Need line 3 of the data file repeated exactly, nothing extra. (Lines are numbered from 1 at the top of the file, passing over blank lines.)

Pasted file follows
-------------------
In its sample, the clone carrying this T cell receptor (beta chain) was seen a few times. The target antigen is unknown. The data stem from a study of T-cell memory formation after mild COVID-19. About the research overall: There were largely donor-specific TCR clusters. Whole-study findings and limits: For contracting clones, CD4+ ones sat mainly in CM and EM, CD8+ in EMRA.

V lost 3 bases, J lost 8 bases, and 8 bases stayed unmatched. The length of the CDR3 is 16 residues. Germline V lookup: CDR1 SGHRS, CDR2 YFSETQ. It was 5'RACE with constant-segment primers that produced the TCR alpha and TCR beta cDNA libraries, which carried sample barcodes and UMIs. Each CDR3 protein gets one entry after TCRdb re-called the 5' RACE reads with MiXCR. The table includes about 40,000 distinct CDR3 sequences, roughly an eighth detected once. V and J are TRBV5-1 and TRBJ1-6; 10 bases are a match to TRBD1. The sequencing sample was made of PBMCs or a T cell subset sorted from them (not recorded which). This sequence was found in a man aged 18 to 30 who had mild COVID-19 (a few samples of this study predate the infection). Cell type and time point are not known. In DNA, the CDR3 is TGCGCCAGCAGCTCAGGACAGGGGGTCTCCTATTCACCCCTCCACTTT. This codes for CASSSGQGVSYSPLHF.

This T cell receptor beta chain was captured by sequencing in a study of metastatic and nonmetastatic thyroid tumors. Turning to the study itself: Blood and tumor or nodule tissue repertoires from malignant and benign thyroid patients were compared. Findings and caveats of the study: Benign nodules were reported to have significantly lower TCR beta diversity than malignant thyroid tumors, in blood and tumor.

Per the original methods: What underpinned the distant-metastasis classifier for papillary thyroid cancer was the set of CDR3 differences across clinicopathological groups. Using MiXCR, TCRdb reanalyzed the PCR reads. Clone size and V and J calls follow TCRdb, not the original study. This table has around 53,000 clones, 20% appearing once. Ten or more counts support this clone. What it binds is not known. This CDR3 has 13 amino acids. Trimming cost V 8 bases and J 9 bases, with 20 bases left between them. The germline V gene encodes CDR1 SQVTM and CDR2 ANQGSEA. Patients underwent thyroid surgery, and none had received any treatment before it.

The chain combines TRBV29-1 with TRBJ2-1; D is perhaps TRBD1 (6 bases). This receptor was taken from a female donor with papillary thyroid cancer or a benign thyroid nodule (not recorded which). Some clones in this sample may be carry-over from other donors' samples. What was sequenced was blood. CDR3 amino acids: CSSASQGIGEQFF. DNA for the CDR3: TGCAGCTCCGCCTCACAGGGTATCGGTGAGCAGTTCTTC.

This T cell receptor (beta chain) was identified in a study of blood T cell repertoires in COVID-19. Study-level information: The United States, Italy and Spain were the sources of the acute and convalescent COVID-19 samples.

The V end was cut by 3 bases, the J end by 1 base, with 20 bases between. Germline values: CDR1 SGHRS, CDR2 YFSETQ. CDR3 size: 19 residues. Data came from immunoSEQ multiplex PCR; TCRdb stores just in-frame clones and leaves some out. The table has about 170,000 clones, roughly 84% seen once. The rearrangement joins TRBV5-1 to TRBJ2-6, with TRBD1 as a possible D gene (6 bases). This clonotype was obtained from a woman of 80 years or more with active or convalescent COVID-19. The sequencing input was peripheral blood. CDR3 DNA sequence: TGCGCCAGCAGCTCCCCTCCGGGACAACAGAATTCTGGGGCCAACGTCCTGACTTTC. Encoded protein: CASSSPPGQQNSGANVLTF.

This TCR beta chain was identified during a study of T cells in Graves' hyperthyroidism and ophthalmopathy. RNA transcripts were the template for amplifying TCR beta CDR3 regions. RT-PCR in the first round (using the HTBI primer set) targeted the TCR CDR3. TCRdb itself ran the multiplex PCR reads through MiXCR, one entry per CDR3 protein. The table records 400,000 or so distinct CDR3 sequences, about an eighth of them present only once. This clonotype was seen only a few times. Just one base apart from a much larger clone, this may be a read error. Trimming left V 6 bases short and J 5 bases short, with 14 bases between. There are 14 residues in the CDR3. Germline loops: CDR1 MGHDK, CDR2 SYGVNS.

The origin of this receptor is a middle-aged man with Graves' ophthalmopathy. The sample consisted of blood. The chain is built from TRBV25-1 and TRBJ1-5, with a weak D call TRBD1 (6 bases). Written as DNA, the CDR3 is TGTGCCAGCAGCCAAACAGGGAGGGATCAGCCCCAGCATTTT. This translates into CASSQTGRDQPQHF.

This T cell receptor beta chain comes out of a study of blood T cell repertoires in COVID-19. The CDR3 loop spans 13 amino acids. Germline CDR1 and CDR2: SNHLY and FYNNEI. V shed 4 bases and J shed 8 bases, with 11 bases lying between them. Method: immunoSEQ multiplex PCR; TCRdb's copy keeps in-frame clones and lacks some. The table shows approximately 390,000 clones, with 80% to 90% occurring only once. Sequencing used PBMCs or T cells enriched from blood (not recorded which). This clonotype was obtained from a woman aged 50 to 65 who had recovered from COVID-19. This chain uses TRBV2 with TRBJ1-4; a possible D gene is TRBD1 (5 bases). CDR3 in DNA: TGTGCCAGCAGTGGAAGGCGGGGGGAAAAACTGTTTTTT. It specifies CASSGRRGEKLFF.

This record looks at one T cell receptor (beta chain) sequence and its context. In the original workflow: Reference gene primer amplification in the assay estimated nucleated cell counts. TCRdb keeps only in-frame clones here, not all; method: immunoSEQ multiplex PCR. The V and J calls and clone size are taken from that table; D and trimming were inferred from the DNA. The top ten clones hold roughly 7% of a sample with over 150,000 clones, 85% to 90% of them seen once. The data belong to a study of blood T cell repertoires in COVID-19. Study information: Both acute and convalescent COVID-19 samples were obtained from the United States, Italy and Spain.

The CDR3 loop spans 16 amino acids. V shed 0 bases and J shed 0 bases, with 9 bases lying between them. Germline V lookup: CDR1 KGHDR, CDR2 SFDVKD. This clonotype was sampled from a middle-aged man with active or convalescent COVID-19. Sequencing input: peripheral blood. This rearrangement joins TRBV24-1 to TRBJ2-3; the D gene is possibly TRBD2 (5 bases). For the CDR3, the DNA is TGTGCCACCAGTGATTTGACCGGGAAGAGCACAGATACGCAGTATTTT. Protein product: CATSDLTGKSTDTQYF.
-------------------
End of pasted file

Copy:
This T cell receptor beta chain was captured by sequencing in a study of metastatic and nonmetastatic thyroid tumors. Turning to the study itself: Blood and tumor or nodule tissue repertoires from malignant and benign thyroid patients were compared. Findings and caveats of the study: Benign nodules were reported to have significantly lower TCR beta diversity than malignant thyroid tumors, in blood and tumor.